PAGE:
Clearly, the emotional competence developmental model can be superimposed on other developmental models, for instance Piaget’s cognitive reasoning from concrete to abstract, Seligman’s perspective-taking, Kohlberg’s moral reasoning, and Vygotsky’s zone of proximal development. The eight stages parallel many indicators used to identify Aspergher’s Syndrome or more extreme degrees of autism, as well as Attention Deficit Disorder and other conditions of nonsocial and antisocial behavior or mental health problems such as depression or bipolar disorder. Thus, elements of civility are key not only to the long-term goals of society which supports public education, but the immediate goals of classroom teachers to attend to the tasks at hand, and the personal needs of students who must function in society.
Given this strong mandate to address civility as an objective, how does the classroom teacher influence disposition that has been strongly influenced already: First by recognizing the power of the group, rather than focusing on the individual monitoring by the individual teacher of the individual student. Second by metacognition of the sensory perceptions of the students. Third by academic concept attainment of civility principles. And fourth by a shared vocabulary.
The Power of the Group
In a community of learners, the student is aware of a shared standard of behavior and a shared mood for interaction as well as a shared protocol for solving problems. One necessary condition is affiliation. Much of the literature aimed to prevent violence and gang membership identifies the opportunity to bond with significant others. Alfred Adler (1956) pioneered the concepts of the self as a product not of conditioning or inherent programming, thus departing from Freud’s inner determinism and Jung’s mystical dimensions. He suggested a socially interactive model of learning framed by an individual’s personally constructed ‘world view,’ thereby emphasizing the development of new understanding (Adler, 1956). The teacher, therefore, must not only target goals for the student’s development, but also consider where the student is developing from, and his view of his world (Ketner & Smith, 1997).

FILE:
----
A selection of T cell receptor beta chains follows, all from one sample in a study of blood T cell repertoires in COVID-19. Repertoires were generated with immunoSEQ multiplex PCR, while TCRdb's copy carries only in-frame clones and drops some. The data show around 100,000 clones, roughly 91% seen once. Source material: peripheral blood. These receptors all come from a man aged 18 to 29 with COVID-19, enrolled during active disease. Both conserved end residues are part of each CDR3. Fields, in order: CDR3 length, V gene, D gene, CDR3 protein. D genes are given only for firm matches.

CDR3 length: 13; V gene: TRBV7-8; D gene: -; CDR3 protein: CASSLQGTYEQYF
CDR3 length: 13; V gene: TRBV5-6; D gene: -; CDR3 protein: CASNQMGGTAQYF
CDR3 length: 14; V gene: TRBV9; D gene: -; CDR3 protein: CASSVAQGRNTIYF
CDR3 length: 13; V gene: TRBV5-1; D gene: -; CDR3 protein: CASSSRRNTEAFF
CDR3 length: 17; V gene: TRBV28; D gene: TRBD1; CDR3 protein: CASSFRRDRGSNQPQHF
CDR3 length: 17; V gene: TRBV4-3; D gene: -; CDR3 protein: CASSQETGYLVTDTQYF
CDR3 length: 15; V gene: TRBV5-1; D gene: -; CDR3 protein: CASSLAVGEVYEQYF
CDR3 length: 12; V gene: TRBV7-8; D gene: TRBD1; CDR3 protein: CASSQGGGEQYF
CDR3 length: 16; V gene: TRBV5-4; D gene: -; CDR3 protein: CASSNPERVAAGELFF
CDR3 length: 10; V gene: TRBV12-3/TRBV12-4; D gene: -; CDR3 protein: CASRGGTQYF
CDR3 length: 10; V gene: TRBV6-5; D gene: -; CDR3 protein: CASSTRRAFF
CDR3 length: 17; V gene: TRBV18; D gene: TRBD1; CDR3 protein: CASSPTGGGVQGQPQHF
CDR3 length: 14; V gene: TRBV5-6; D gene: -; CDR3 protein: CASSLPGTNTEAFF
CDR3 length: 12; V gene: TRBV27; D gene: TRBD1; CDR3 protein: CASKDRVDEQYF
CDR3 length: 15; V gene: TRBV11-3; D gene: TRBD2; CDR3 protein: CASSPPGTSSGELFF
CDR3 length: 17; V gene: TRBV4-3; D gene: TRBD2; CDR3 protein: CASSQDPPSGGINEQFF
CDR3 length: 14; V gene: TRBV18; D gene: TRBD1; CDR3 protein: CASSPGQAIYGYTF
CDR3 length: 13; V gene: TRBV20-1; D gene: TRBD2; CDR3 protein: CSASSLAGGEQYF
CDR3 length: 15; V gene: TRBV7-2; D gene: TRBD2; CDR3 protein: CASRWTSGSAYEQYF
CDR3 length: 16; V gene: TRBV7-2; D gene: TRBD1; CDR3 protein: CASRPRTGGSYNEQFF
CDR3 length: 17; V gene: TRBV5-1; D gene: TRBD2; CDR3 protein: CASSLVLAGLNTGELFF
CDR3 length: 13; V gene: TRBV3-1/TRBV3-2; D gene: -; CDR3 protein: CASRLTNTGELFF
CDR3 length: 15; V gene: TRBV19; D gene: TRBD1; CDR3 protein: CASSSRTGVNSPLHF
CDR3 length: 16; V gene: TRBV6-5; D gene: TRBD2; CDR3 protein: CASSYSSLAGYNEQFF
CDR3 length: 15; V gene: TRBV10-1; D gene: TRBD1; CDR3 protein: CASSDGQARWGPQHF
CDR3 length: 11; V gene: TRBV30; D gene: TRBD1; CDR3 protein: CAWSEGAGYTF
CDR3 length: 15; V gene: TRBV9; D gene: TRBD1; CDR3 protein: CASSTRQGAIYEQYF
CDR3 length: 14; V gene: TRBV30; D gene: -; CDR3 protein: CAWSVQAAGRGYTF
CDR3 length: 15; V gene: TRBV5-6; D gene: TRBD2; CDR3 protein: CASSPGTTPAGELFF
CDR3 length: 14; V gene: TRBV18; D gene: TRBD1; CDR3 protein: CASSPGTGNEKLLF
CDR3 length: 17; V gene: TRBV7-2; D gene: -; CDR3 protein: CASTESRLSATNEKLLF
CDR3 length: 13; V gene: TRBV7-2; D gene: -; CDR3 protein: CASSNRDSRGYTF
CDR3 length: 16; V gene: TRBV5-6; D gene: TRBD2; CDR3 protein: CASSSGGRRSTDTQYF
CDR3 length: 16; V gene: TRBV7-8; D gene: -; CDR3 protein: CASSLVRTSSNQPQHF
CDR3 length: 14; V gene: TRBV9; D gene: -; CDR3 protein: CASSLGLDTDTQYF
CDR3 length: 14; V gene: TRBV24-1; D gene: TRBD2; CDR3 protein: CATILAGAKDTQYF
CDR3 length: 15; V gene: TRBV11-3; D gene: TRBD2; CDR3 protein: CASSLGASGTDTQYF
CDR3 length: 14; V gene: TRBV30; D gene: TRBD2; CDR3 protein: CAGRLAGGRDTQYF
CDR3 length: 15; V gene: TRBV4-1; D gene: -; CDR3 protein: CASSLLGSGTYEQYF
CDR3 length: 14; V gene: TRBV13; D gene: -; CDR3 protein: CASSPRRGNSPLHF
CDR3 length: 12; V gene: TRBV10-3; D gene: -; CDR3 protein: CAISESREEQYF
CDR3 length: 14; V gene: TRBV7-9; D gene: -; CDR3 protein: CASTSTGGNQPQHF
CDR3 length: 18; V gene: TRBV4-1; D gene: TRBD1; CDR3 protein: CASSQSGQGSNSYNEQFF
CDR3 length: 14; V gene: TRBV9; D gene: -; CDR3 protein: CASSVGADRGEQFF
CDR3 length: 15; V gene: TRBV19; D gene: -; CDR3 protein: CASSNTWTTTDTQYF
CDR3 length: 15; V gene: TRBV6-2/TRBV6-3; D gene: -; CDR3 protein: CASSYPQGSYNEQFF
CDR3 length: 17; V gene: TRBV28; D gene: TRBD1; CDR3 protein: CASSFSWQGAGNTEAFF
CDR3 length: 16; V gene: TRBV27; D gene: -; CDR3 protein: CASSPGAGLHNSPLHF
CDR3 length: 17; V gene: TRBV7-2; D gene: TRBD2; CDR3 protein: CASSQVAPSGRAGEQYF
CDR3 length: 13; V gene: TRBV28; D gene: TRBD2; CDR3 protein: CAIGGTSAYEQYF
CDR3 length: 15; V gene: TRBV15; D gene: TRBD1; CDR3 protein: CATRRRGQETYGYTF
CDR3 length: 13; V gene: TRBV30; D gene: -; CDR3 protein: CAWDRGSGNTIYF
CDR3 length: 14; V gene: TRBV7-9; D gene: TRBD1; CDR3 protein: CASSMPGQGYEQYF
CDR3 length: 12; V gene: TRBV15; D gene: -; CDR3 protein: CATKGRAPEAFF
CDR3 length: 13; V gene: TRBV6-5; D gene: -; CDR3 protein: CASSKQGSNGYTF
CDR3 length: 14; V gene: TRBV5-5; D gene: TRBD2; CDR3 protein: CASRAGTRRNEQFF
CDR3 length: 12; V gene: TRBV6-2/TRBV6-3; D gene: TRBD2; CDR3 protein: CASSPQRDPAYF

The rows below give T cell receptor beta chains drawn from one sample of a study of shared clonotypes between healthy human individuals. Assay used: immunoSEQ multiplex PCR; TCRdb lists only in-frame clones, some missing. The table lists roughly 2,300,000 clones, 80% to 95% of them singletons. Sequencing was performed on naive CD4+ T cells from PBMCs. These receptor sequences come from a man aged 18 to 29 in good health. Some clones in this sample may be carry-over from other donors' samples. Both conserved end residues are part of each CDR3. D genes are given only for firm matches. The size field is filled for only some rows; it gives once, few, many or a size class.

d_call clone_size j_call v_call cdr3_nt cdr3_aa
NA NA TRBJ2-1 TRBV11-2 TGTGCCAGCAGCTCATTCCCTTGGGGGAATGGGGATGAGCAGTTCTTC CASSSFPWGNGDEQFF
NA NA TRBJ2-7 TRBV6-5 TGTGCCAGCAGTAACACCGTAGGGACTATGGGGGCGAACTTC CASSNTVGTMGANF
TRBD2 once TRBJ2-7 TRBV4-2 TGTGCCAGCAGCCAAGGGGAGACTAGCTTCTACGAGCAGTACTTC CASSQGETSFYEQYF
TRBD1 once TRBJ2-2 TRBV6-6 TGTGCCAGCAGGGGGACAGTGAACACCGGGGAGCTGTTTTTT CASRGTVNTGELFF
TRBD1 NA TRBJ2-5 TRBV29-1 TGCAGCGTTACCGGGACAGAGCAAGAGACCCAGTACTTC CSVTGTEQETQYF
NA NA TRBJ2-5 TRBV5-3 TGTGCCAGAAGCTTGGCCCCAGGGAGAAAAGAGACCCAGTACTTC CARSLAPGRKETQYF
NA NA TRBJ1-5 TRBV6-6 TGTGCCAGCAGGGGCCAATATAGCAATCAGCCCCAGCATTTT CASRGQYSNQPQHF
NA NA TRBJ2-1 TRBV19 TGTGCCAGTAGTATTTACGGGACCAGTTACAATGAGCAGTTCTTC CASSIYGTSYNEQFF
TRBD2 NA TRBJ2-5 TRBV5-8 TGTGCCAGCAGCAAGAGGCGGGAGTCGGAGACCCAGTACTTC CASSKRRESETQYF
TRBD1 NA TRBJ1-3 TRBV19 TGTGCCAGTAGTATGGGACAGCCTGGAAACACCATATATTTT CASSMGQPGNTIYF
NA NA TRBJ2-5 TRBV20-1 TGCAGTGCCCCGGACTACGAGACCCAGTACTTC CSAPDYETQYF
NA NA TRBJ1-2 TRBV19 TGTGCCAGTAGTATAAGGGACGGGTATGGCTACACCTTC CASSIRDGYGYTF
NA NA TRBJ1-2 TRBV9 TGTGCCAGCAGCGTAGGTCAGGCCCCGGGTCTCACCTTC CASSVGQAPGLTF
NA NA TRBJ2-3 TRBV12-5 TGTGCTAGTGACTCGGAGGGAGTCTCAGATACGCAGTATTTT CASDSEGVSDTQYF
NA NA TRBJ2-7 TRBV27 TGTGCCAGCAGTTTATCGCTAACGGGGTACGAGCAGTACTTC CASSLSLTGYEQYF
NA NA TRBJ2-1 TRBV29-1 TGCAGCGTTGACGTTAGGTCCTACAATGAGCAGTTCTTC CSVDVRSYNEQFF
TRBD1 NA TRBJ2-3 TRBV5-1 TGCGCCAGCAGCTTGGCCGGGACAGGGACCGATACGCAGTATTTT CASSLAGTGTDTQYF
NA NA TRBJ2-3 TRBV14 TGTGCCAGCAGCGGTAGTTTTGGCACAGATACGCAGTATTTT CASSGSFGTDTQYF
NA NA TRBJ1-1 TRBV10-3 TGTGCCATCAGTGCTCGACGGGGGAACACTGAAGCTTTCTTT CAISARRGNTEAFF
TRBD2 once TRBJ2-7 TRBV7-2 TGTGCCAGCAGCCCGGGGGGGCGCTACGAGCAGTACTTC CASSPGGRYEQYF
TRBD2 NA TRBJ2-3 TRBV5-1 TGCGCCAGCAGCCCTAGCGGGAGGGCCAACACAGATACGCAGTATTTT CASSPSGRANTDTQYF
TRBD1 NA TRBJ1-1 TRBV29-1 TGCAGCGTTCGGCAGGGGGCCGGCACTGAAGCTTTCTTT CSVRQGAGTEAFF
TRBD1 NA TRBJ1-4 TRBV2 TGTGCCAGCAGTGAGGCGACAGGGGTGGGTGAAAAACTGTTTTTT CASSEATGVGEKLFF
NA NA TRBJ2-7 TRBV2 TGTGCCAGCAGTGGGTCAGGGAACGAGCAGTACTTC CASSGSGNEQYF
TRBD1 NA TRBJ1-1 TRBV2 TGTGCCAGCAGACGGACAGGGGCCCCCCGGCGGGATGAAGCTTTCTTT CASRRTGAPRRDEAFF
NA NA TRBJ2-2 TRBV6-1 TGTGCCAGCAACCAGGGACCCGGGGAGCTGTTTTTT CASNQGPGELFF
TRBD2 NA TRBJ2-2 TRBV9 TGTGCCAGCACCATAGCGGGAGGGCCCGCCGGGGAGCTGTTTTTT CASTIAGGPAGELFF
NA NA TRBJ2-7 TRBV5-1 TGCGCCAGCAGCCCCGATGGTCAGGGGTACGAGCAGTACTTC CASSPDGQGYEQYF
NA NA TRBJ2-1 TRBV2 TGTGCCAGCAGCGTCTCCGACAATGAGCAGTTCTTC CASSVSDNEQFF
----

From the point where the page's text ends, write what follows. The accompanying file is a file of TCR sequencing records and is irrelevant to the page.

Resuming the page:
Dreikurs (1964) applied Adlerian principles (e.g., S.T.E.P. parenting, logical consequences) which included using emotional responses to understand children’s motives. This and other Adlerian techniques became standard practice for different educator roles such as school counselors (Association for Counselor Education and Supervision, 1990; Baker, 1994; Dreikurs & Cassel, 1974; Myrick, 1997). However, the companion curriculum of whole language and the educational policies geared toward developing the ‘maximum potential of every student’ has given way to standardized tests geared toward cutoff scores identifying those who have and have not achieved minimum literacy. Individuals are evaluated, and their composite scores are used to evaluate the teachers responsible for them and the schools they attend, but there is no assessment of the community climate. Rather, the community is seen as a component of distributed intelligence, or the context and support resources that contribute to success, and pedagogy based on community is seen as an option justified if standardized test scores show improvement. Social consequences are not usually tabulated and correlated to reveal that civility is actually threatened by particular teaching methods and school structures. It is possible to do so, but it requires a valid research design and reliable measures.
Although Piaget and Vygotosky are often contrasted ‘because Piaget (1968, 1970) focused on the cognitive development of the child and Vygotsky (1926, 1934, 1978) emphasized the socio-cultural context contributing to the development (Flavell, 1963)’ they shared three principles: (a) interaction with the environment and people in it will affect understanding, (b) there are predictable phases of development (Cole & Wertsch, 1996), and (c) conceptual frameworks can change (e.g. schema theory). For instance, Vygotsky (1926/1978) stated the following:
Every function in the child’s cultural development appears twice: first, on the social level, and later, on the individual level; first, between people (inter-psychological) and then inside the child (intra-psychological). This applies equally to voluntary attention, to logical memory, and to the formation of concepts. All the higher functions originate as actual relationships between individuals (p. 57).